The Inner Keep

The Borderkeep, as I have explained before, is a place of near infinite story-arc potential. Some of the places I’ve touched on have a great deal of low-level type quests and side missions, and possibly a few mid level, but where we go next . . . well, let’s just say your players need to earn their place at the big kid table.

The Borderkeep is a blanket term I use to talk about the entire town, from the farms outside the walls to the shops and housing within, but the inner keep!  This is where the Lord Himself eats and sleeps, dreaming of ways to keep his tiny kingdom safe from the encroaching chaos without.  Without referencing A Song of Fire and Ice as hard as I possibly can, your choice in Lords falls into four broad categories; The Drunkard, The Man of the People, The Stern Ruler, and The Villain. Each has its flaws and merits, and I will go into much greater detail when I focus on the Lord Himself in a later post.  For this one, I’m going to stick with the story and setting that the inner keep represents.  I suppose I should point out that the words “Lord” and “Lady” are more or less interchangeable, especially if you enjoy having strong female characters in your game.

"Presenting Lady Paunchbottom!"
“Presenting Lady Paunchbottom!”

For the first few levels, your players are mucking out the stables of the keep, so to speak.  Dealing with goblin raiders, find herbs for Father Harverard, avoiding the Court Wizard at all costs. Then, something changes.  The heroes pull off a particularly daring feat, something that benefits the entire town . . . maybe they finally route  out the gnoll warchief that’s been plaguing commerce, or they put an end to a powerful fey who’s been enchanting young lads from the keep, and all of a sudden, the holy grail . . . They’re invited to dine with the lord of the keep.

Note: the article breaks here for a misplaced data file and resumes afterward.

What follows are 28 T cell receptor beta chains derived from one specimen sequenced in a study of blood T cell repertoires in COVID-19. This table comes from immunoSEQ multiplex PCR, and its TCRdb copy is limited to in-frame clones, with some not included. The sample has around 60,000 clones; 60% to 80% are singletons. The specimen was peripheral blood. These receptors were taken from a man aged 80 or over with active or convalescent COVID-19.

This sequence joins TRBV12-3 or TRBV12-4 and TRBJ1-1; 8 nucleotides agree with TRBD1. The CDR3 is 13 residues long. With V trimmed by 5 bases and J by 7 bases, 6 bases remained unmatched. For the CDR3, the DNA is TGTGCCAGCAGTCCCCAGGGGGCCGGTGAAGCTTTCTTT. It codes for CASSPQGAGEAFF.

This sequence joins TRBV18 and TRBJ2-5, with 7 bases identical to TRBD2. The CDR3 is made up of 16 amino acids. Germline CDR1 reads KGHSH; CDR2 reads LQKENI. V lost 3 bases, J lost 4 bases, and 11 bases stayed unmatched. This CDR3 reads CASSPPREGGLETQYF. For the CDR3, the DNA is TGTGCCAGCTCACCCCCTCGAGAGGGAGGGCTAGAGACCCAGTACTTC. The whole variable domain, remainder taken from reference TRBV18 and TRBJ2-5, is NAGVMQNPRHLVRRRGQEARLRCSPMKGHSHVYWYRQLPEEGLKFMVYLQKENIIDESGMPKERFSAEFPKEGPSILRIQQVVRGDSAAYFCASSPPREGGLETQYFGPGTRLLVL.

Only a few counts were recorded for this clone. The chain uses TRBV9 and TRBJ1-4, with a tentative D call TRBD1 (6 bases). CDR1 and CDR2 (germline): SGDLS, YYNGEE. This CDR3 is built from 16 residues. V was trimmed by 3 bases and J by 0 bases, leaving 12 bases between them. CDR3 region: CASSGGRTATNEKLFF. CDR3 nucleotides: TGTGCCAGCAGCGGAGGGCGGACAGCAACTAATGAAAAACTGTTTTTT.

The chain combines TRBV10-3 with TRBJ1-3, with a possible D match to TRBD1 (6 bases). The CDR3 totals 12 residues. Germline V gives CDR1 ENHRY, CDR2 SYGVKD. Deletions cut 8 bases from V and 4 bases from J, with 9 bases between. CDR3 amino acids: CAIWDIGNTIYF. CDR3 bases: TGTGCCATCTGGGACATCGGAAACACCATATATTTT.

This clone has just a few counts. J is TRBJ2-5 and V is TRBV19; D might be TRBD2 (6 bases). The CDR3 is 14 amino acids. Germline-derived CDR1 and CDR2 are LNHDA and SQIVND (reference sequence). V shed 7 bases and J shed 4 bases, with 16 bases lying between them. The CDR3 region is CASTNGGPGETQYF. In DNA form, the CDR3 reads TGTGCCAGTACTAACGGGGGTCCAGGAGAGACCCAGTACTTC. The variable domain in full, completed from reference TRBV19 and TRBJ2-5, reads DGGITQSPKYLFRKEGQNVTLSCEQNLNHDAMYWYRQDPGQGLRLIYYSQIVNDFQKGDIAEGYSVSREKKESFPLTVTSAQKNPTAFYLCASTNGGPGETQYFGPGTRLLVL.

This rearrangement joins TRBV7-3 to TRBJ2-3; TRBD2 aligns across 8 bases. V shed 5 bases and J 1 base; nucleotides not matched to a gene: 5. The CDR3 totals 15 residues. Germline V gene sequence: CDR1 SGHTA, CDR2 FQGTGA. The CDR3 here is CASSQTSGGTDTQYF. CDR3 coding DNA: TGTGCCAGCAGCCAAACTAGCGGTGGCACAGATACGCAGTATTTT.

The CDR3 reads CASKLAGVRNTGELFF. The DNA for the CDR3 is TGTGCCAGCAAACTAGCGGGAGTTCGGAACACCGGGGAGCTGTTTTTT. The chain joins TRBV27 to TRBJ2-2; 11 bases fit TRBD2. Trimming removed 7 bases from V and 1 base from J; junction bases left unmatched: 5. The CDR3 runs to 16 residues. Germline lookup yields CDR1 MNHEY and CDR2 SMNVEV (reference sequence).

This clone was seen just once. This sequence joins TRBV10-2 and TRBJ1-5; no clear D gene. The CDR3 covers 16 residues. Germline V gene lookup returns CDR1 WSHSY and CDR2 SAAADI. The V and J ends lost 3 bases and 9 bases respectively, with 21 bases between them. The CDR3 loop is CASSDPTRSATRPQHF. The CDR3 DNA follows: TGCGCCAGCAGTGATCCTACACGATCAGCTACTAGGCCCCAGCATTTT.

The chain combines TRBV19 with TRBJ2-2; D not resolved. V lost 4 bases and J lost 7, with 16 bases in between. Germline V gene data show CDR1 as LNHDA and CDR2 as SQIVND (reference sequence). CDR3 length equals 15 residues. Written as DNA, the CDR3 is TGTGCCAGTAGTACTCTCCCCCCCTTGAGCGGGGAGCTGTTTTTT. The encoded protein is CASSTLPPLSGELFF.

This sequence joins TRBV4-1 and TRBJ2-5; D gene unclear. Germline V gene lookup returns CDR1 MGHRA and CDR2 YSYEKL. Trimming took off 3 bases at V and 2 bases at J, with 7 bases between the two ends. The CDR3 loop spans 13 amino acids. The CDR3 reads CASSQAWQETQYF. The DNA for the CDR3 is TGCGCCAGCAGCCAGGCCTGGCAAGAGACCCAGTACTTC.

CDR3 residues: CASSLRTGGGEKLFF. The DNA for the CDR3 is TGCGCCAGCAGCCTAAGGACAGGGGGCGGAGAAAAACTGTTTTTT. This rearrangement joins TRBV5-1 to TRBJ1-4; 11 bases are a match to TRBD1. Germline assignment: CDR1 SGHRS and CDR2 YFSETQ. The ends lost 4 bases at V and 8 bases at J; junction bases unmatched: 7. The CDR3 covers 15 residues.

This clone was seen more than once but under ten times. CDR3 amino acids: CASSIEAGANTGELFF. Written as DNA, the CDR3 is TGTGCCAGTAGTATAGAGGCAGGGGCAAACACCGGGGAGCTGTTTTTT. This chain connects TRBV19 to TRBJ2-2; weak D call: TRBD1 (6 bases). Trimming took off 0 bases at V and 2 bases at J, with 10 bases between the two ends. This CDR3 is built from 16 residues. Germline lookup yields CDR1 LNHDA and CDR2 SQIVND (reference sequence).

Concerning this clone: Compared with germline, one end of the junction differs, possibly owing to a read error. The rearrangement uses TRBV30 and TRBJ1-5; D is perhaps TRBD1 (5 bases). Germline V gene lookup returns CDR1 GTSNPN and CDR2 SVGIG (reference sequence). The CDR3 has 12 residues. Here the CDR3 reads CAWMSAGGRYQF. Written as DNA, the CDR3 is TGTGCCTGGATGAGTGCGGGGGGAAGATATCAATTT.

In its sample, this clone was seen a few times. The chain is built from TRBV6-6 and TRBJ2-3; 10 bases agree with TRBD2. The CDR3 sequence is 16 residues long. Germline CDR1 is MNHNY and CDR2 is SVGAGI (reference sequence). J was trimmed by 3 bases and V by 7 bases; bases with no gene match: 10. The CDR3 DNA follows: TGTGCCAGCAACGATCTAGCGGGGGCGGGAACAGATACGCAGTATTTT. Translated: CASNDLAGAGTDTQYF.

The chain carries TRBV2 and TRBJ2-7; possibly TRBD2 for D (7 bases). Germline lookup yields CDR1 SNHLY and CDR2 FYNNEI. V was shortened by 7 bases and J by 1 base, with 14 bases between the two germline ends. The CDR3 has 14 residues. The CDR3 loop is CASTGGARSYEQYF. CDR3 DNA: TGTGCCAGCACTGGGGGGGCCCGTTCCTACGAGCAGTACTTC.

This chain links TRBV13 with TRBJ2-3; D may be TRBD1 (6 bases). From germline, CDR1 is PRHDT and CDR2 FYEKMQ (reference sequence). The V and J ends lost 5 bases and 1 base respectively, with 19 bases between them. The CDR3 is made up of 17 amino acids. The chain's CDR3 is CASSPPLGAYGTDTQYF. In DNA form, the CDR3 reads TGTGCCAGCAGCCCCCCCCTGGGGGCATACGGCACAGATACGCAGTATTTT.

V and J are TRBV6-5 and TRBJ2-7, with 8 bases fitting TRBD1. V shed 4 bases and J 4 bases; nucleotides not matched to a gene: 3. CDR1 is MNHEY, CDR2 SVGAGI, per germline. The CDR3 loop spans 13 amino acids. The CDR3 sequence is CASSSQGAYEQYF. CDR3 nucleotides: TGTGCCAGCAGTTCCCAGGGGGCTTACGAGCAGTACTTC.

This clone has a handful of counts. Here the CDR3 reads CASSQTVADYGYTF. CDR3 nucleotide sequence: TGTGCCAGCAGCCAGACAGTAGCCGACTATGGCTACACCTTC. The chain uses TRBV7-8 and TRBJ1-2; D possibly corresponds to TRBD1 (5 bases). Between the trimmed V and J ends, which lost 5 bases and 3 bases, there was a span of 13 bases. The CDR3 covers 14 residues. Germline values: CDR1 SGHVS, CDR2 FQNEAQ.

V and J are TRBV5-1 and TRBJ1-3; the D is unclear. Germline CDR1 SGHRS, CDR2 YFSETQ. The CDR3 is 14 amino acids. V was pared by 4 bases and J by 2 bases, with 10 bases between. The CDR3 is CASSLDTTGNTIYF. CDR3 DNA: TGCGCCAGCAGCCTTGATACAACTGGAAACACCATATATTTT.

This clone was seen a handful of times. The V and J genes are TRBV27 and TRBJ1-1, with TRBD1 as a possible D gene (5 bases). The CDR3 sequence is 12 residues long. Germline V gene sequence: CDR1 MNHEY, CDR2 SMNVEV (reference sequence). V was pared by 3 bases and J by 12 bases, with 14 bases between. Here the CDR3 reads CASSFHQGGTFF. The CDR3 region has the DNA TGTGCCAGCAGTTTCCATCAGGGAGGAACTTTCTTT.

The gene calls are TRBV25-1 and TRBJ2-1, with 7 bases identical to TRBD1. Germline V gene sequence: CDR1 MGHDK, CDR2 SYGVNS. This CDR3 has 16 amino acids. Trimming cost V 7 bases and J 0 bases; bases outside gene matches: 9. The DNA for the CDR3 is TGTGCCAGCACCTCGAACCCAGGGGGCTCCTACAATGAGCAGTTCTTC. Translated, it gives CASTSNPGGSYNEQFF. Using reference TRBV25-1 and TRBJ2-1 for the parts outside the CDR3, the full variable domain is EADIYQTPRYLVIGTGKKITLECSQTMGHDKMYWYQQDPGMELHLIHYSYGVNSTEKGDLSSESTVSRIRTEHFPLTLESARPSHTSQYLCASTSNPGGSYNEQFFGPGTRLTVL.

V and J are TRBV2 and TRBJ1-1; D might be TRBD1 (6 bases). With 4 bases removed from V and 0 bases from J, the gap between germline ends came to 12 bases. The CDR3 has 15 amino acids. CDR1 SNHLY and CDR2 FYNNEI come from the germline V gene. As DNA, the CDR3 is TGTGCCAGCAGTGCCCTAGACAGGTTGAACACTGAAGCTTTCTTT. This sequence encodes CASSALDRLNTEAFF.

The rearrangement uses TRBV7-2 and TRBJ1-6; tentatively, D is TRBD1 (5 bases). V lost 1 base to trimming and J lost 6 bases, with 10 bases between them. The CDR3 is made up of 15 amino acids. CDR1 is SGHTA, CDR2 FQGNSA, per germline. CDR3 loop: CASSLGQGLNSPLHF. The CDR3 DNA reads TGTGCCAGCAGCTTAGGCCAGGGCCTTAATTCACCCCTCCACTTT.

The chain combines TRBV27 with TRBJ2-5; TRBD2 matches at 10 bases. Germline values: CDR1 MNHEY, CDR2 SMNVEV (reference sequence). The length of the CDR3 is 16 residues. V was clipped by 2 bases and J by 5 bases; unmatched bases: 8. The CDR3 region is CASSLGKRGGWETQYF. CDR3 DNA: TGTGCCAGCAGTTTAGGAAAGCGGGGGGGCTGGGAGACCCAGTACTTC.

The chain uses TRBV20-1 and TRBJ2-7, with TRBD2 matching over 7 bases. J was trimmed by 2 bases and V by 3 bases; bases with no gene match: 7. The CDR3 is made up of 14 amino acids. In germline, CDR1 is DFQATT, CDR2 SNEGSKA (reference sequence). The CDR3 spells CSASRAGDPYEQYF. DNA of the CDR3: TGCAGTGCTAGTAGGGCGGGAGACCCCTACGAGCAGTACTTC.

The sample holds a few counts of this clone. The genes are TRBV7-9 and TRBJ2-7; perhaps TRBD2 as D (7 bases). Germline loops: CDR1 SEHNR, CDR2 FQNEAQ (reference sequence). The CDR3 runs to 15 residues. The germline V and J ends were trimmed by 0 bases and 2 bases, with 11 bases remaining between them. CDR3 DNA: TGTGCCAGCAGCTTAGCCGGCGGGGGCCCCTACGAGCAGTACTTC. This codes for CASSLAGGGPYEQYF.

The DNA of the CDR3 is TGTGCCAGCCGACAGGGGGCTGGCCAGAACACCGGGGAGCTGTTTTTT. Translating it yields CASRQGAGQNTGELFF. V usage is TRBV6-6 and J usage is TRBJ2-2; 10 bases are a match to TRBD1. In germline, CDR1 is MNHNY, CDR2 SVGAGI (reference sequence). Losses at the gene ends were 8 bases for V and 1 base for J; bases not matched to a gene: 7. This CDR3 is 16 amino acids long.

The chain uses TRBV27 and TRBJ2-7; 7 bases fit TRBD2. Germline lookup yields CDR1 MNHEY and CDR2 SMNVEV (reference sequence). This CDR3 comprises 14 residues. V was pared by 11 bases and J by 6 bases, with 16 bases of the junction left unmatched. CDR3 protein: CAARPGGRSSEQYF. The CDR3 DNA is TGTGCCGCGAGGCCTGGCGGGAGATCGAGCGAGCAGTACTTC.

The keys to the kingdom!
The keys to the kingdom!

Some GM’s will tie this event to the level of the party, which isn’t a bad idea, as long as that isn’t the one and only thing it’s tied to.  After all, we’re not playing wow, where killing chickens outside the gate for twenty hours is rewarded with fifteen levels.  No, this is a ROLE playing game, and rewards should be tied to a storyline in which the players have earned their place in the keep.  After all, the Lord of the Keep isn’t going to invite just any chicken kicker in for Sunday brunch.

The point in the story in which the players get this very special invite should be tied to the moment when they stop being just another group of adventurers, and start being a recognizable force in the local community.  And as such, the Lord will have greater challenges, as well as greater rewards than ever before.

Like fancy ass-kicking boots!
Like fancy ass-kicking boots!

Ultimately, the right time for the players to get invited to the inner keep rests in the capable hands of the gm.  Whether the Lord has a special message that must reach a neighboring kingdom at all costs, needs help defending the walls against a powerful foe, or merely wants to extend his gratitude for the hard work the pc’s have been putting in, the invitation needs to be a big deal.  They’ve earned it, just by staying alive in your campaign, you demented shrew!